Why I couldn’t put it down:  I absorbed O’Faolain’s mesmerizing language and her protagonist’s quest:  Kathleen Burke wants to write a historical novel that explores the hostilities between the Irish and English during the Great Irish Famine of the 19th Century.  She draws upon her complicated and troubled life in order to imagine the hard lives of the characters she creating. There’s plenty of conflict inside Kathleen.  Although she’s achieved success as a travel writer, she’s made a slew of hurtful mistakes along the way and feels homeless.  What will be become of her and the book she’s writing?   She’s flying fast toward age 50 and fears a lonely future crippled with regrets. Fortunately, O’Faolain resorts to no simple morality or judgements in this novel. This character’s power resides in her honesty and curiosity.  How dangerous is a woman who follows her own impulses as far as they’ll go and then dares to draw her own conclusions about them?  I read until the early hours several nights in a row.   (And her name is Kathleen.  I liked that, too.) 

What I learned: To be Irish in Ireland or England is to carry a constant reminder of a sharp, aching history of oppression, one that is offset by a cultural pride that can result in incredible art.  Add being female to the equation, then choose a life path that tries to avoid all the entrapments that suffocated the women and men you knew in your childhood.  Then go write a novel that explores your love hate relationship with what made you who you are.   It can be done, brilliantly.  

Why I slept with this book:    It’s fat and hefty for one thing.   In some cultures it could be a pillow.  I wanted to follow it into my dreams. O’ Faolain does not hurry, does not succumb to the “make every second of every page cry out with tension” mantra of contemporary fiction writing.  She turns over events and moments while mining them for revelations.  She soaks up and distills landscape, then hands it to readers on the palm of her hand.  And she brings people together on the page and lets them stumble through their conversations long enough so they can arrive at nuance, love and raw truth.   I breathed better while reading My Dream of You.

A favorite passage:

It struck me suddenly:  I had never looked at my family the way I look at animals.  I have never taken an unhurried look at the people by whom I was formed, wanting nothing but to see clearly, the way I look at animals or birds—appreciating them without having any designs on them.  My family has been the same size and shape in my head since I ran out of Ireland.  Mother? Victim.  Nora and me and Danny and poor little Sean? Neglected victims of her victimhood.  Villian? Father.  Old –style Irish Catholic patriarch; unkind to wife, unloving to children, harsh to young Kathleen when she tried to talk to him.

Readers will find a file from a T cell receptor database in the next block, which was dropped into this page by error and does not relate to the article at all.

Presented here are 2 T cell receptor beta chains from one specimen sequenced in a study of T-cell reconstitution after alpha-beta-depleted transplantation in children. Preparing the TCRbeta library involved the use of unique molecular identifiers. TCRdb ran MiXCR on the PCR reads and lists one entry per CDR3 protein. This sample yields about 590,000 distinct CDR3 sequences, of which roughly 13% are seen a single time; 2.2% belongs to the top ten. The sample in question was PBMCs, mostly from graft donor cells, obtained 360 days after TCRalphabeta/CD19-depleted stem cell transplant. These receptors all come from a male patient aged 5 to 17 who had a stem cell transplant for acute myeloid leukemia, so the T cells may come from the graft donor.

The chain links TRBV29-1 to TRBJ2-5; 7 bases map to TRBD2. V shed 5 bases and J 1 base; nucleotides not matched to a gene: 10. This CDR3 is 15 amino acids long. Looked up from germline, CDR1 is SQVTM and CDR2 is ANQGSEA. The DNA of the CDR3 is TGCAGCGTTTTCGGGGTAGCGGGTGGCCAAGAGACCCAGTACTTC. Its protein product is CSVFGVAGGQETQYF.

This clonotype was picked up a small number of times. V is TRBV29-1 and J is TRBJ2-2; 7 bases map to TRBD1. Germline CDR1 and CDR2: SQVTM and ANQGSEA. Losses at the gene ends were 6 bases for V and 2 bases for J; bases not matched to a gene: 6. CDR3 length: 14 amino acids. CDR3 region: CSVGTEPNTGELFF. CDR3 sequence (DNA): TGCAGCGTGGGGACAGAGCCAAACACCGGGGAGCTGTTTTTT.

Then I lifted my head as if I could smell something odd.

What was I being bitter about, nearly thirty years after I’d seen my father last, and when he’d been dead five or six years?  I couldn’t not have changed.  I could not be the same person now that I was when I left home.  It just wasn’t possible. . . And everything that changes is alive all the time.

(From: My Dream of You, by Nuala O’Faolain)

What the Water Does: Live Performance and My Short Story Chapbook

wavesI have out a new, wild short story titled “Fetch.” It’s been published as a chapbook by The Furnace Series. (You can buy it here on Etsy. Hand designed by Corinne Manning.) I’ll perform it at The Furnace, an innovative reading series in Seattle that presents four times a year before a live radio audience. (Corinne and Anca are Seattle based writers and the founders of The Furnace. I’m jazzed they invited me to read!)  If you are in town, come on by and join the party.

Here’s the announcement:

The Furnace Reading Series returns on Thursday, May 16 at 7 pm with fiction writer, poet, essayist and Silk Road Review editor Kathlene Postma. Postma will read her rich, riveting story “Fetch” as Portland-area musicians Cayla Davis and Margaret Schimming weave through the telling a “sound and fury” of instruments and voice.

Set along the crackling, icy shore of Lake Superior, drawing on nautical terminology and their definitions, and featuring a mysterious sea beast, “Fetch” tells the haunting story of a car accident and its aftermath.

Postma’s writing has appeared in Zyzzyva, Los Angeles Review, Willow Springs, and other magazines. She teaches fiction writing and literature at Pacific University. As always, the event is free and open to the public.

Thursday, May 16, 7-8 pm

Hollow Earth Radio performance space

2018 A E. Union St., Seattle, WA 98122

Or listen live online!

More on The Furnace:  One Writer, One Story, Read Until Completion

Book Crush: Where’d You Go, Bernadette? by Maria Semple

“If you don’t create, Bernadette, you will become a menace to society.”